This article is contributed. See the original author and article here.

 


Collect series of memory dumps for memory leak analysis of a process using the steps below.


With such series of memory dumps we can later analyze the consumption trends:



  • Objects accumulating in the .NET heaps and not being removed by Garbage Collection;

  • Managed modules that are being created and taking up space.

  • Too many threads with rather large call stacks, etc.


 


 


 


#1: Have tool installed


Download Debug Diagnostic and install it on IIS machine:


https://www.microsoft.com/en-us/download/details.aspx?id=49924 v2.2 (if 32-bit system)


https://www.microsoft.com/en-us/download/details.aspx?id=102635 v2.3.1 (only supports 64-bit OS)


 


 


 


#2: Start collection rule


Run Debug Diagnostics Collection. Open the tool with admin rights.


And a pop-up will come, to create a rule for dump collection. Select Memory and Handle Leak, then Next.


 


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#3: Select process by PID


You should see the list of processes now: please select the worker process from the list which you’re having the memory problem. Press Next.


If you have multiple worker processes, you can use command-line utility appcmd.exe from an administrative console to see the list of worker processes with associated application pools.


> C:WindowsSystem32inetsrvappcmd.exe list wp

 


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#4: Configure


On the next window:


Select the maximum number of dumps you would collect (you’ll have the chance to set it later too). A minimum of 3 dumps would be needed for an analysis.


Then press Configure on Userdump generation section.


 


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#5: First dump in series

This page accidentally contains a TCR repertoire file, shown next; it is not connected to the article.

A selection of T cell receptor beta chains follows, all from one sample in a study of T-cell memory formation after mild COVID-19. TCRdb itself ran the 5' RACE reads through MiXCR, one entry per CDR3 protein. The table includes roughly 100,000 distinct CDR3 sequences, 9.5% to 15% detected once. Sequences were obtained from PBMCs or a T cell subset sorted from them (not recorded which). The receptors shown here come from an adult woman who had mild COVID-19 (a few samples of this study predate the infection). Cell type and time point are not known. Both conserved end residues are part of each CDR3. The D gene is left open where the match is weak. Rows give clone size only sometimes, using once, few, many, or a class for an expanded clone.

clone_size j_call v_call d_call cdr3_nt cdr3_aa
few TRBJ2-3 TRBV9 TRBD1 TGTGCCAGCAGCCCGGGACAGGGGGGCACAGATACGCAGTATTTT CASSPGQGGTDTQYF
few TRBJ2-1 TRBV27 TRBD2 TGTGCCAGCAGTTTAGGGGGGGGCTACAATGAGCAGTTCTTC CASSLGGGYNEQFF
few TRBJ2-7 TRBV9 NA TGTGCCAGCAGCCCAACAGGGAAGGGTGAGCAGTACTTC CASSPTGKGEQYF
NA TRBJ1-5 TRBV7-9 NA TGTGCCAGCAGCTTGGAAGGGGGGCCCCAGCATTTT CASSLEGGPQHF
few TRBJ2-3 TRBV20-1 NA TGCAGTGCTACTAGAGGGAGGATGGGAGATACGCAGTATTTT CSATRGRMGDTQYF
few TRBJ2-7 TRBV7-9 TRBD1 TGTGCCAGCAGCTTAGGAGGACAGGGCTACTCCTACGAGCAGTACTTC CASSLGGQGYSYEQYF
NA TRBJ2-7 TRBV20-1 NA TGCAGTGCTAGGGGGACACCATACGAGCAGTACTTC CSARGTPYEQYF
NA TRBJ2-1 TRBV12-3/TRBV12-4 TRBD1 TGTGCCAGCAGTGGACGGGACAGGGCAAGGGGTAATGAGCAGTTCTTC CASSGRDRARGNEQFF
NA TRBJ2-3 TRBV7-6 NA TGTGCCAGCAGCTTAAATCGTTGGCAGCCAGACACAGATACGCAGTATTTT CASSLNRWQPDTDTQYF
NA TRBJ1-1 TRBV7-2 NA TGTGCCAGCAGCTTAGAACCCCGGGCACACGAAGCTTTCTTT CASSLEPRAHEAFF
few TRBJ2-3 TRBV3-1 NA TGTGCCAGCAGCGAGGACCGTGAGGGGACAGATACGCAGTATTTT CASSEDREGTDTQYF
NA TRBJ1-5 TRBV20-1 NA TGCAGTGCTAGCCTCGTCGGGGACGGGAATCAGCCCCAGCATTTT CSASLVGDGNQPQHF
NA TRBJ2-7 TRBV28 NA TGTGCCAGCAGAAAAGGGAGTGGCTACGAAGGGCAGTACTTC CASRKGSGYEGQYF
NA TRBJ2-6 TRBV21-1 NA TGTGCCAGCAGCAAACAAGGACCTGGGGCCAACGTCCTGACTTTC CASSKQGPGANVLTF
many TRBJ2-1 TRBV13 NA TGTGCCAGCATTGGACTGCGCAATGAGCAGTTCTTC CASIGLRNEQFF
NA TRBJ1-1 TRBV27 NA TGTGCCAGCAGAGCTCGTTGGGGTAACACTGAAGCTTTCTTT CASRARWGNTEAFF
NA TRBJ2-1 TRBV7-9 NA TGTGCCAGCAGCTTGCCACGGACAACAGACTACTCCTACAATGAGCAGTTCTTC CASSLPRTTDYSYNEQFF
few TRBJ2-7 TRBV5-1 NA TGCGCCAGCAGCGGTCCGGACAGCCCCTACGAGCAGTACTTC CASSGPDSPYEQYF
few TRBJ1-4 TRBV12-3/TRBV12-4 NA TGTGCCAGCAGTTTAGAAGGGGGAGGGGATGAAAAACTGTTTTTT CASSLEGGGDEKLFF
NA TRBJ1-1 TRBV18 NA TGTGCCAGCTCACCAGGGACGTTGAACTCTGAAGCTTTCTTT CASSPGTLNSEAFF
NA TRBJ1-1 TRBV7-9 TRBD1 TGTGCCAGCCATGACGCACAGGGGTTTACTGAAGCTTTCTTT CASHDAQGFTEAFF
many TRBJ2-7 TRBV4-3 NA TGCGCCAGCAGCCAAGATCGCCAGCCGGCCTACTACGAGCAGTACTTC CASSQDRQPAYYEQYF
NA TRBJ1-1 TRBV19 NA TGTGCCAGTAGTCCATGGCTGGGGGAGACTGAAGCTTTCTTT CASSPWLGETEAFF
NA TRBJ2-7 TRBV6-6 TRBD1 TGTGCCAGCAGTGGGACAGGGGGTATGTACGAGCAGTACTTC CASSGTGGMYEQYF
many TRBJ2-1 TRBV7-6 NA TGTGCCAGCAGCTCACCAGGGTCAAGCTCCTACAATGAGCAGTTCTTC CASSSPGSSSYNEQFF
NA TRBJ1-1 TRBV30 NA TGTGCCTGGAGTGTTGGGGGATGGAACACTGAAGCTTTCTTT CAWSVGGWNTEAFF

Select Generate userdump when private bytes reach option and set the value to whatever you know it should be the normal consumption – let’s say 900 MB.


 


#6: Next dumps in series


Set the and each additional … MB threafter option to – let’s say – 300 MB and finally Save & Close.


This will collect dump when memory consumption goes up to 900 Megs  and will continue to take dump for each additional 300 Megs


(until the maximum number of dumps is reached, set in the previous/parent window).


 


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#7: Cleanup investigated process


Select Auto-unload Leak Track when rule is completed or deactivated on Rule completion section.


(DebugDiag injects a module in worker process to do its job; we shouldn’t leave the module there.)


 


#8: Place cap on dumps count


Set Maximum number of userdumps created by this rule to at least 3 (10 is the default).


The more, the better; but mind the space on disk.


 


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#9: Dumps location


After selecting Next, you will set the location where the dumps will be written.


Please make sure that there is enough disk space on the drive where dumps are collected. Each process dump will take space in the disk approximately the same size the process uses in memory (column Commit Size in Task Manager). For example, if the w3wp.exe process memory usage is ~2 GB, then the size of each dump file will be around 2 GB.
Please do not choose a disk in network/UNC; choose a local disk.


   


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#10: Go!


Finally activate the rule


 


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#11: Make sure we do get dumps


After that observe the dump count in the main DebugDiag window.


You need to re-create the leak definition if the PID/Process ID changes in the Task Manager for the worker process.


You can tweak the memory tracking values differently based on your observations.


Eg. Start from 1.5 GB and take additional dump for every additional 500 MB etc.


 


 


 


#12: Upload


Archive each dump file in its own ZIP and prepare to hand over to the support engineer; upload in a secure file transfer space.


 


 


 


Remember my article about how exceptions are handled and how to collect memory dumps to study them. We can double check if a crash occurred or not: read about w3wp.exe crashes.


 


 


 


Aside: Just in case you are wondering what I use to capture screenshots for illustrating my articles, check out this little ShareX application in Windows Store.

Brought to you by Dr. Ware, Microsoft Office 365 Silver Partner, Charleston SC.

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